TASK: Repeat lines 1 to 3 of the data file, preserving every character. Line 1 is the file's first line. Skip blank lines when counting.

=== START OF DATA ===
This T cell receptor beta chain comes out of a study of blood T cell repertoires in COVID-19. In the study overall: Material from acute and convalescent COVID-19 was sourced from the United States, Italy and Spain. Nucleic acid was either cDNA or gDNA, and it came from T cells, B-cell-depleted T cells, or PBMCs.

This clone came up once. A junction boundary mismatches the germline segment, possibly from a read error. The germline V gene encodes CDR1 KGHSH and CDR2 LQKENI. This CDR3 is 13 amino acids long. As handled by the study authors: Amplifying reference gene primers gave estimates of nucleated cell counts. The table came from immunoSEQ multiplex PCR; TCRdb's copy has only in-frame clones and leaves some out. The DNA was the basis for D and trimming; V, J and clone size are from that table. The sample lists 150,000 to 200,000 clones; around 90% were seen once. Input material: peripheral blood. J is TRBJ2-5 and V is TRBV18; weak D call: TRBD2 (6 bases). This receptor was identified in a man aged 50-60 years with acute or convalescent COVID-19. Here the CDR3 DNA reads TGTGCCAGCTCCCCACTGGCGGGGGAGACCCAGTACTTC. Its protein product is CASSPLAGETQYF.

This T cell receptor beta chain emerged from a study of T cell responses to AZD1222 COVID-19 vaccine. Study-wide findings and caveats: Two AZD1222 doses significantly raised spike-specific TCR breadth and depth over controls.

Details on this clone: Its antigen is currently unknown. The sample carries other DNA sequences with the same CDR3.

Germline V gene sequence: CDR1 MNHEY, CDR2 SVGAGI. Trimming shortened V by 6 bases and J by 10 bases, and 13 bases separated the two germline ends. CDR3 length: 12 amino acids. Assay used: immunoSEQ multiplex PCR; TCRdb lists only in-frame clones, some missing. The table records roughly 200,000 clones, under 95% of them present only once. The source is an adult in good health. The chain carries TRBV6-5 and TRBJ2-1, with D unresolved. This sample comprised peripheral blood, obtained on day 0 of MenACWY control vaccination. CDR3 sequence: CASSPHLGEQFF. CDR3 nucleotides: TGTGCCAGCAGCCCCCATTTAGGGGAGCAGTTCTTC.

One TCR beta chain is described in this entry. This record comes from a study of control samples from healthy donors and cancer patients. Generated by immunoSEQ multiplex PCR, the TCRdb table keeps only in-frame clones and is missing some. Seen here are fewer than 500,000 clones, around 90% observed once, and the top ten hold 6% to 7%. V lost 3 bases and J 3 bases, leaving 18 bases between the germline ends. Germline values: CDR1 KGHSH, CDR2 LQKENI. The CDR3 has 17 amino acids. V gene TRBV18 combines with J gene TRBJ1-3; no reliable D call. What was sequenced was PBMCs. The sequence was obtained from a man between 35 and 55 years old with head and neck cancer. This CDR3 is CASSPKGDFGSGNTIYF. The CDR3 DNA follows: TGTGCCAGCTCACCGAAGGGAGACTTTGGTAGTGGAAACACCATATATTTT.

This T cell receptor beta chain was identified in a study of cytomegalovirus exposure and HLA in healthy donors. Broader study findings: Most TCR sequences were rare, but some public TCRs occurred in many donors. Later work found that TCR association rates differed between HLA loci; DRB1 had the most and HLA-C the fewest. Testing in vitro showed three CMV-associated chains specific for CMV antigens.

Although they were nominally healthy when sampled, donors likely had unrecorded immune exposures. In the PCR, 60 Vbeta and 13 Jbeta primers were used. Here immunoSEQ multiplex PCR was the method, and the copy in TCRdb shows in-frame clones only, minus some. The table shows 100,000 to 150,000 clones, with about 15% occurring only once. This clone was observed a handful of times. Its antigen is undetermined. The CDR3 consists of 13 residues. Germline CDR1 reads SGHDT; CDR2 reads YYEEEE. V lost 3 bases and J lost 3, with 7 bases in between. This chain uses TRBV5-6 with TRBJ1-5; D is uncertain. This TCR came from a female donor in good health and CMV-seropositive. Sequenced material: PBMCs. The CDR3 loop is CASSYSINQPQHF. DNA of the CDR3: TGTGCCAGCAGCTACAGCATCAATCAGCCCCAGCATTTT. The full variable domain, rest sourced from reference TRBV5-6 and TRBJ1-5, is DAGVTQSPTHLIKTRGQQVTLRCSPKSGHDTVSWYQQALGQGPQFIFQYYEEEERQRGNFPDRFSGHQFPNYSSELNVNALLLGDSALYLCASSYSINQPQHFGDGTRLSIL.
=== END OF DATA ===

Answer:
This T cell receptor beta chain comes out of a study of blood T cell repertoires in COVID-19. In the study overall: Material from acute and convalescent COVID-19 was sourced from the United States, Italy and Spain. Nucleic acid was either cDNA or gDNA, and it came from T cells, B-cell-depleted T cells, or PBMCs.

This clone came up once. A junction boundary mismatches the germline segment, possibly from a read error. The germline V gene encodes CDR1 KGHSH and CDR2 LQKENI. This CDR3 is 13 amino acids long. As handled by the study authors: Amplifying reference gene primers gave estimates of nucleated cell counts. The table came from immunoSEQ multiplex PCR; TCRdb's copy has only in-frame clones and leaves some out. The DNA was the basis for D and trimming; V, J and clone size are from that table. The sample lists 150,000 to 200,000 clones; around 90% were seen once. Input material: peripheral blood. J is TRBJ2-5 and V is TRBV18; weak D call: TRBD2 (6 bases). This receptor was identified in a man aged 50-60 years with acute or convalescent COVID-19. Here the CDR3 DNA reads TGTGCCAGCTCCCCACTGGCGGGGGAGACCCAGTACTTC. Its protein product is CASSPLAGETQYF.

This T cell receptor beta chain emerged from a study of T cell responses to AZD1222 COVID-19 vaccine. Study-wide findings and caveats: Two AZD1222 doses significantly raised spike-specific TCR breadth and depth over controls.